Republican senators recently introduced a bill that seeks to allow victims of the pandemic in the United States to sue the Chinese Communist Party (CCP) for death, physical or economic harm to the person, their property or business within the country, Town Hall reported July 20, 2020.
The bill seeks to “To amend title 28, United States Code, to strip foreign sovereign immunity of certain foreign states to secure justice for victims of novel coronavirus [CCP Virus] in the United States.”
The basic points of the bill, which will become law once the president approves it, are:
- That federal courts in the United States can hear complaints from victims of the pandemic of Chinese origin.
- Plaintiffs will be able to apply for three times the cost of the damage received, including attorney’s fees and the cost of the trial.
- The Secretary of State must certify that the legal proceeding against the foreign state is in good faith.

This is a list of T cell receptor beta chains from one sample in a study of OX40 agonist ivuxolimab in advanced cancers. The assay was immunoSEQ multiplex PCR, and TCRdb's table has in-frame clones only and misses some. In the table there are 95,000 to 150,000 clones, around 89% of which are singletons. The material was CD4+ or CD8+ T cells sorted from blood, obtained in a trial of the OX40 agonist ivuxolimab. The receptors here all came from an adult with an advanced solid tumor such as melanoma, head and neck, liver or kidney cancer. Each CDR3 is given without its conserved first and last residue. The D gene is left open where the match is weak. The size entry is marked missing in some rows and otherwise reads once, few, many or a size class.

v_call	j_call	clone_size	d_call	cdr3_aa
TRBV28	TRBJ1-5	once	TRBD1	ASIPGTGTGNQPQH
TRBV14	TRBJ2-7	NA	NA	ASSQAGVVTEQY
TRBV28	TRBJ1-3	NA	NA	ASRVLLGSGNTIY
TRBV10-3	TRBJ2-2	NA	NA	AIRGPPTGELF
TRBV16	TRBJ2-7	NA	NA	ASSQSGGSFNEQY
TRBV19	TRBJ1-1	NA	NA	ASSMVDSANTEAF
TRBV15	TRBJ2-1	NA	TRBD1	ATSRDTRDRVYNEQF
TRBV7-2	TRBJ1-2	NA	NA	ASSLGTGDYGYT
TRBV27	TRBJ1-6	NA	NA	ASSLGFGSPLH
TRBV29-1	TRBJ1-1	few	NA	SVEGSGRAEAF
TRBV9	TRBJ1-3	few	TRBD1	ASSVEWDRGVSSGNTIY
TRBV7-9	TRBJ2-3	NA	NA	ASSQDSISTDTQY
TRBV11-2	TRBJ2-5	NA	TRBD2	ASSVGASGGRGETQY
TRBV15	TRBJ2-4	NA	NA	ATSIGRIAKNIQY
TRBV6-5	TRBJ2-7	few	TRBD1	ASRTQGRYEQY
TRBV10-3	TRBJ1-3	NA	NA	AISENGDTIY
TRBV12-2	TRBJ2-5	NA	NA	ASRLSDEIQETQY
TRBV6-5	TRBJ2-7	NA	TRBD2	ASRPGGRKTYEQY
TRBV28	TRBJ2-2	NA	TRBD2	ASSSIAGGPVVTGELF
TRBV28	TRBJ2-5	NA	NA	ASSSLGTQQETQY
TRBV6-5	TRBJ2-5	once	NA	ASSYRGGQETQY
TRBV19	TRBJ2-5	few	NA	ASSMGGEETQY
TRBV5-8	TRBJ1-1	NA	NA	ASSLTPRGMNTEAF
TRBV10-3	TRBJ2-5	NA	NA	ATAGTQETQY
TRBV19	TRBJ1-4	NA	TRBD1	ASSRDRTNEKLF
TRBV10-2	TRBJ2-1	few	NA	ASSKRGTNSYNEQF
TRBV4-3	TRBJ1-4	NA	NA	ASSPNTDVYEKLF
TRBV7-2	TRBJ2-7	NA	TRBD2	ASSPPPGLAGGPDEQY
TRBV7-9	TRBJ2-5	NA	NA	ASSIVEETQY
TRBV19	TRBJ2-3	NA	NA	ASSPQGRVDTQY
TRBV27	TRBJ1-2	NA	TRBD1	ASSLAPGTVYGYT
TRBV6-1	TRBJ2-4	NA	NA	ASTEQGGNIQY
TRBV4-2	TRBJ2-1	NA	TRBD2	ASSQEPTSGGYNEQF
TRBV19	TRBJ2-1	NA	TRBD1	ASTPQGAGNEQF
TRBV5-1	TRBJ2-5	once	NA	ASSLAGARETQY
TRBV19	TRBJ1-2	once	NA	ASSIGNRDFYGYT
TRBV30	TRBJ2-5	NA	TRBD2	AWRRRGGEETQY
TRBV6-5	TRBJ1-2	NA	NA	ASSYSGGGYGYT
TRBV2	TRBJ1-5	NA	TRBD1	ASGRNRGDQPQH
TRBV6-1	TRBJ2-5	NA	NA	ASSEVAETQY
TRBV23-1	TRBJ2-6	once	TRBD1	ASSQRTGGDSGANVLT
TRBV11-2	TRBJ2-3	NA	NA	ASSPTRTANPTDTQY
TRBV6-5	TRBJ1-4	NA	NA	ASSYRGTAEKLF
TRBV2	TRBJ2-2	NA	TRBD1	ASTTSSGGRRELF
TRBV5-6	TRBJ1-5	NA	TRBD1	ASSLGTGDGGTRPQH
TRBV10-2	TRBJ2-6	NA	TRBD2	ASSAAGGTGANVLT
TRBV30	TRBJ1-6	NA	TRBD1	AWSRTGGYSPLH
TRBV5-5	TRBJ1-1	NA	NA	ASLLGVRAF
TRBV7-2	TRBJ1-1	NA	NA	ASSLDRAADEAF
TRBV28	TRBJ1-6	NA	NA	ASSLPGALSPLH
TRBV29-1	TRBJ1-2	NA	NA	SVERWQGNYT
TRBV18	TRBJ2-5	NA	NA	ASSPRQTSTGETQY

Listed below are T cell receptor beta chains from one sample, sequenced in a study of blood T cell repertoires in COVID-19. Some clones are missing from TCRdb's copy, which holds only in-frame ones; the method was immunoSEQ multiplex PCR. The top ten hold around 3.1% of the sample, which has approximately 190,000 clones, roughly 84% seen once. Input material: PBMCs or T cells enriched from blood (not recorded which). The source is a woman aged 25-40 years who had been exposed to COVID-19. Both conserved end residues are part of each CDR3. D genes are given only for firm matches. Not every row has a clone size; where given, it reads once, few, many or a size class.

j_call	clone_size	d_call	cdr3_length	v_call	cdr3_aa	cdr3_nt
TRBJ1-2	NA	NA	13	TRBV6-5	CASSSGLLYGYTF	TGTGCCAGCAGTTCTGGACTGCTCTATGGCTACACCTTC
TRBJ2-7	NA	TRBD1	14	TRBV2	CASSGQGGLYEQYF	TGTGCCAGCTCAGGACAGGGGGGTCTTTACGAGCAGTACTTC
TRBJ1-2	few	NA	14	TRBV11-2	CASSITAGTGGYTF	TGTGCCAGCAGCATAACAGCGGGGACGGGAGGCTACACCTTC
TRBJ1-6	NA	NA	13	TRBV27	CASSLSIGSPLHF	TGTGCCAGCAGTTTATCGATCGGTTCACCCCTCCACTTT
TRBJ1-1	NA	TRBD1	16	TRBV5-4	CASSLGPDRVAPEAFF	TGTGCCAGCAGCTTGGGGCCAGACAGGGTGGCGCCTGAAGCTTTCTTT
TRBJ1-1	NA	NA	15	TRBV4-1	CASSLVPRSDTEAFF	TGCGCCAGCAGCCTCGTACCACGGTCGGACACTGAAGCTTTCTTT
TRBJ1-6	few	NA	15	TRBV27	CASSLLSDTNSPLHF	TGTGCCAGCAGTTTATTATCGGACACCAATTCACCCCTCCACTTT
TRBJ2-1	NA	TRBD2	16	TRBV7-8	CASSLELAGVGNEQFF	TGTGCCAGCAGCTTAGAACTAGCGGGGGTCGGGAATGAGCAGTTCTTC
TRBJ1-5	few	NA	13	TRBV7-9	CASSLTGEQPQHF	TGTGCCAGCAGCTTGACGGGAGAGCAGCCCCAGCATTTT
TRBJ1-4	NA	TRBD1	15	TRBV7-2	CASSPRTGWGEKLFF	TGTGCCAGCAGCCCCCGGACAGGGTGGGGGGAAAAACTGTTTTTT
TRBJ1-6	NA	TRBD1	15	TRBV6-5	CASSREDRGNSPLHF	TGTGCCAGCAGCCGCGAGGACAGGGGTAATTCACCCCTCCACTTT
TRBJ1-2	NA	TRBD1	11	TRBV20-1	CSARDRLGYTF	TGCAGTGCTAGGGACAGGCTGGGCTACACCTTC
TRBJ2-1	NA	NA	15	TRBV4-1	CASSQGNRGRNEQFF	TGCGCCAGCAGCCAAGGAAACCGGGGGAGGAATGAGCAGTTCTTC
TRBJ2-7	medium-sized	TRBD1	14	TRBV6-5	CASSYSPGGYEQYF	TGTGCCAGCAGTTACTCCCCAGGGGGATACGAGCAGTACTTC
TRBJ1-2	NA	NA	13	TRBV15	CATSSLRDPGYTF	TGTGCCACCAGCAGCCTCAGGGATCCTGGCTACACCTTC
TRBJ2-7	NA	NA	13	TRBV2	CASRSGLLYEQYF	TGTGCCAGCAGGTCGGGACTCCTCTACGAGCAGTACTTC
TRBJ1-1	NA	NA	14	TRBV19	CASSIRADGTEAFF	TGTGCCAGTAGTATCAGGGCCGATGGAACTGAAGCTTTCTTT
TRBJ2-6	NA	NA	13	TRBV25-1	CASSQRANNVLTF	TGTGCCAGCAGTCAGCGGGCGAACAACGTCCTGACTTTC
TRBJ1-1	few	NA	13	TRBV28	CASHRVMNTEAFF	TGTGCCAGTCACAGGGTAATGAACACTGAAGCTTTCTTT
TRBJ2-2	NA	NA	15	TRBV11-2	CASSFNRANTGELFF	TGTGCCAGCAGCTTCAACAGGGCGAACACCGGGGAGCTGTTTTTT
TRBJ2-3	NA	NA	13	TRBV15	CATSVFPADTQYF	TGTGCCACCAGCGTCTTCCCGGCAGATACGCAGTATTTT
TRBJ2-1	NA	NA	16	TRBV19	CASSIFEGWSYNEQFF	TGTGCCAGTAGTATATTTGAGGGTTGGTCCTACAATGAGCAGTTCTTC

- In the context of this bill, the foreign state will be stripped of immunity to enforce the applicable laws.
- Lawsuits can be initiated up to 20 years after the start of the action, the pandemic.
The bill was introduced by Sen. Martha McSally (R-Ariz.) and signed by Republican Sens. Marsha Blackburn, Tom Cotton, Josh Hawley, Mike Rounds, and Thom Tillis.
Because of the CCP’s negligence, the pandemic came to the United States and caused a humanitarian crisis, destroyed the country’s booming economy, as well as various side effects such as depression and so on.
Because the Chinese Communist Party withheld information about the virus when the first cases emerged, more than 5 million potentially infected Chinese left Wuhan, the epicenter in China, and carried the virus throughout China and the world.
The United States is not the only country that has been a victim of the CCP, but fortunately President Trump’s administration is taking the first steps to hold it accountable for its wrongdoing. Hopefully more world leaders will follow suit.